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MIAMI (AP) – More problems for Miami-based Carnival Cruise Lines after another of the ships develops engine problems mid cruise.
The Carnival Dream, which was on the return leg of a seven day excursion, is now docked in St. Maarten.
U.S. Coast Guard spokeswoman Sabrina Laberdesque said Thursday that Carnival Dream’s captain notified the agency of trouble with the ship’s propulsion system. The ship’s emergency generator, which powers propulsion for ship, has reportedly failed. The Coast Guard said they have been reassured by the ship’s captain that their main generator and sewage systems are unaffected by the failure.
A statement from the company acknowledged the problem but emphasized that at no time did it completely lose power.
“The Carnival Dream has a technical issue which our engineering team is currently working on. The ship is at dock in St. Maarten. At no time did the ship lose power but there were periodic interruptions to elevators and toilets for a few hours last night,” according to the statement.
Passengers on the ship reported to CNN that the toilets were overflowing.
“The bathrooms are not working, they are backing up, the toilets are backing up. The elevators have not been working, they’ve been turning them on and off,” said passenger Kris Anderson early Thursday morning.
He added that ship personnel were not being allowed off the ship.
Later in the morning Anderson said the bathrooms were working again – but there were still problems.
“The toilets were off for quite some time. I think the problem that people might be having with the toilets backing up is that it’s a similar situation with your toilet at home if it gets clogged. If you flush it repeatedly the water will keep coming up and coming up. Where if you flush it once, see it’s not working and close the lid and forget about it you’re not going to be in trouble. So, they were out of service for quite some time, for several hours.”
The cruise ship has a capacity of 3,646 passengers.
Andersen stressed that while the toilet situation was inconvenient, they were in pretty good shape.
“This isn’t a Triumph situation. We are at port, we are here in St. Maarten, we have full power, the air conditioning is working fine, the toilets are working again and they are serving hot food. It’s essentially business as usual. We are just here at the port instead of at sea. We were supposed to have two days at sea to take us back to Port Canaveral where we originally departed from.”
Anderson said the crew did a pretty good job of keeping the passengers informed of what was happening.
“They made the announcements ahead of time ‘We’re turning off the elevators for the next five or ten minutes, please avoid the elevators’. They’ve been very proactive in making the announcements during all of the problems,” said Anderson. “A lot of folks, if you didn’t hear the announcements you would probably have no idea there was any problem other than the fact that we were sitting in a port in St. Maarten.”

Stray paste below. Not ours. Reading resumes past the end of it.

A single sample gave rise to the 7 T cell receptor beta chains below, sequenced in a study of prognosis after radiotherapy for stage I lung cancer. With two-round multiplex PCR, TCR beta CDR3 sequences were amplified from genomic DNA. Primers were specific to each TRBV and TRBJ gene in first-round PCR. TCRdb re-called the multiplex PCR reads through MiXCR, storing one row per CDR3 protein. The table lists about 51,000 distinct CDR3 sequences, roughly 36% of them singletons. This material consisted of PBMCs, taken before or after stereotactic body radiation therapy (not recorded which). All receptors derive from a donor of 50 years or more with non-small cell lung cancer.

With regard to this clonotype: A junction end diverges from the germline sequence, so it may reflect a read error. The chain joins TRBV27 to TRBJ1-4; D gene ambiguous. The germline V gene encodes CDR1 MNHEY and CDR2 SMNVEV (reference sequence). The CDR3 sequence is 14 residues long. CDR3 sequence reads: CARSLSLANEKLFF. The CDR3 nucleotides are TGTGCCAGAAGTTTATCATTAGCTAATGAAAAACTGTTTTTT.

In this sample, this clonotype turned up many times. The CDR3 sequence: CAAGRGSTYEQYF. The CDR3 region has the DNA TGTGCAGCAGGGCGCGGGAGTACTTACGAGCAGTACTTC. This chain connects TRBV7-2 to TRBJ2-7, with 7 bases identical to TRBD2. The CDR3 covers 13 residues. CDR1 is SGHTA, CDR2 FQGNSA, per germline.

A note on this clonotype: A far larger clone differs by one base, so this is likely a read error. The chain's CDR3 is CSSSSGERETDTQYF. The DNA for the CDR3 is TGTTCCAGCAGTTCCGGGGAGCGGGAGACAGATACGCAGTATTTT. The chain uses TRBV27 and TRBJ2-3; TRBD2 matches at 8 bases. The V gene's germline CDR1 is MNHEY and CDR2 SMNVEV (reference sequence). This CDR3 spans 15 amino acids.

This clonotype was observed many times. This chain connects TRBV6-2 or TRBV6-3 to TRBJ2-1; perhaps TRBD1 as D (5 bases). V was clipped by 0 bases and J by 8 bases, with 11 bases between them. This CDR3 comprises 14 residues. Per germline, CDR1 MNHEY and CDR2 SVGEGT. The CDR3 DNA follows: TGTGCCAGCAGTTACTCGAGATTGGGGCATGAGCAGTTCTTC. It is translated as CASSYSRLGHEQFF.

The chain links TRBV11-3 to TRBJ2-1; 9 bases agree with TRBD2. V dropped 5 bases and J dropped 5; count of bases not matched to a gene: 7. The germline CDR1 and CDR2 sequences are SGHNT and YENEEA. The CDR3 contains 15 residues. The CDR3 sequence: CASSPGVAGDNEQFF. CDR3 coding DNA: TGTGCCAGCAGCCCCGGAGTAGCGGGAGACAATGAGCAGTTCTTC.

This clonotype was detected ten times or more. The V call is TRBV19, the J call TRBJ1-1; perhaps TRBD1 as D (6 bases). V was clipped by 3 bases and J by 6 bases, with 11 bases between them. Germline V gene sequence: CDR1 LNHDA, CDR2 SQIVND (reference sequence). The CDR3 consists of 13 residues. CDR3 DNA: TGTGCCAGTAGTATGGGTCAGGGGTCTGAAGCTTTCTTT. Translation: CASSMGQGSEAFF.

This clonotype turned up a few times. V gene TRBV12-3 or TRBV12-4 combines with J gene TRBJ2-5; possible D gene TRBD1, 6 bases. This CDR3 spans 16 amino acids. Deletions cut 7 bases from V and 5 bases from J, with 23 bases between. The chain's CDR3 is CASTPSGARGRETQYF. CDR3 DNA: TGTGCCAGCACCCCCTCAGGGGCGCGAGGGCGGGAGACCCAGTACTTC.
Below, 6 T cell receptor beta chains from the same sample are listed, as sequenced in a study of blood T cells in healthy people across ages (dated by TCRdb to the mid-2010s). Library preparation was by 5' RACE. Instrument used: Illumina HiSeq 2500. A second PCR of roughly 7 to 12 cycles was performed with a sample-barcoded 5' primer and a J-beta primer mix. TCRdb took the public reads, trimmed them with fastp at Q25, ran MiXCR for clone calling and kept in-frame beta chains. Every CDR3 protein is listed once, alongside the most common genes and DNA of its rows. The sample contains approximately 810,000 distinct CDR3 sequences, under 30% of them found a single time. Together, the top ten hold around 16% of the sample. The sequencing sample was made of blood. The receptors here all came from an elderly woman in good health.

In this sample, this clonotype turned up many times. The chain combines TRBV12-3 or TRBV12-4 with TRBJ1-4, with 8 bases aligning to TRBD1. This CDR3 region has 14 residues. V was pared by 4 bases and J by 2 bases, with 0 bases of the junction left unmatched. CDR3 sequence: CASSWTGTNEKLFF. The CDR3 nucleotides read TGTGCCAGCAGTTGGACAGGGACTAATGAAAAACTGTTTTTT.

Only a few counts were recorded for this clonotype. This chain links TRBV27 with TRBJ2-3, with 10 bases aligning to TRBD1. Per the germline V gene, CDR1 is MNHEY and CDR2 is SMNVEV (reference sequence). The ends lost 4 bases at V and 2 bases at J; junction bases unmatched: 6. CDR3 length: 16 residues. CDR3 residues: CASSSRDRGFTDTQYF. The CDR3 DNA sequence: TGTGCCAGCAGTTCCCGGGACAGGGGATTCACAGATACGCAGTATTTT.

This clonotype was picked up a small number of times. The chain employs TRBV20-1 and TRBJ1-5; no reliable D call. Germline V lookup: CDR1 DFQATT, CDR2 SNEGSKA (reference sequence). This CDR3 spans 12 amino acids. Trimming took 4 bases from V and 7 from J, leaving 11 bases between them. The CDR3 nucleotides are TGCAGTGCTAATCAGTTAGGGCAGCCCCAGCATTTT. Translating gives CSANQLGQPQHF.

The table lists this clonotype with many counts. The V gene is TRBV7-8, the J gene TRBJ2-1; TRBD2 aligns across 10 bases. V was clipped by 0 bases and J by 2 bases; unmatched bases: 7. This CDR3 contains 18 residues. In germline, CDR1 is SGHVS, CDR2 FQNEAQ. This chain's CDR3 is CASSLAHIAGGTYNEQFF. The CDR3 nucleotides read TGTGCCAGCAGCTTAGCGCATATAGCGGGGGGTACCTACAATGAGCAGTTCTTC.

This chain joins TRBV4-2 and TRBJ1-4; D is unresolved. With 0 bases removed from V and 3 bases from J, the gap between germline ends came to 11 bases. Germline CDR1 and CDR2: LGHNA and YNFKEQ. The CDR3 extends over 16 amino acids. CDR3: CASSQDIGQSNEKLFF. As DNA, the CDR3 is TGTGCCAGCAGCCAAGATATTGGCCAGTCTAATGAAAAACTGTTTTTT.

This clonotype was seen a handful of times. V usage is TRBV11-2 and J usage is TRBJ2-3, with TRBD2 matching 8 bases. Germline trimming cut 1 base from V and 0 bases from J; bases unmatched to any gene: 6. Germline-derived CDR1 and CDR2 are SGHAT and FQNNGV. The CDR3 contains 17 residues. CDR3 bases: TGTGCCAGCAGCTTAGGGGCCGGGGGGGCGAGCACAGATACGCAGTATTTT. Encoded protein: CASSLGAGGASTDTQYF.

Carnival said they are making arrangements for all passengers to be flown to Orlando.
“We are making arrangements to fly all guests home via private charter flights and scheduled flights from St. Maarten. Guests on the current voyage will receive a refund equivalent to three days of the voyage and 50 percent off a future cruise,” according to a statement. “We are also cancelling the ship’s next voyage which is scheduled to depart on Saturday, March 16. Guests scheduled to sail on this cruise will receive a full refund and 25 percent off a future seven-day cruise.
Last month an engine fire crippled the Carnival Triumph in the Gulf of Mexico. More than 4,200 people were left without working toilets or power for several days as the ship was towed to Mobile, Alabama.
An investigation found that a leak in an oil return line which ran from one of the engines to the fuel tank was the source of the fire.
During this week’s Cruise Shipping Miami conference on Miami Beach, Carnival CEO and president Gerry Cahill said their highest priority will be to look at the “learnings and potential changes” which can be made in the wake of the Triumph cruise ship.
“I can assure you that since this fire occurred, it’s been the No. 1 priority for both Carnival Cruise Lines and Carnival Corp.,” Cahill said.
Cahill also promised a comprehensive review of all 23 of their ships. The review, which Cahill said would take some time to complete, is focusing on the prevention, detection and suppression of fires as well as engine room redundancies.
Carnival Cruise Lines owns both the Triumph and the Costa Concordia, which ran aground off the coast of Italy a year ago, killing 32 people. Carnival also owns the Splendor, which was stranded at sea for several days in 2010 after a fire.
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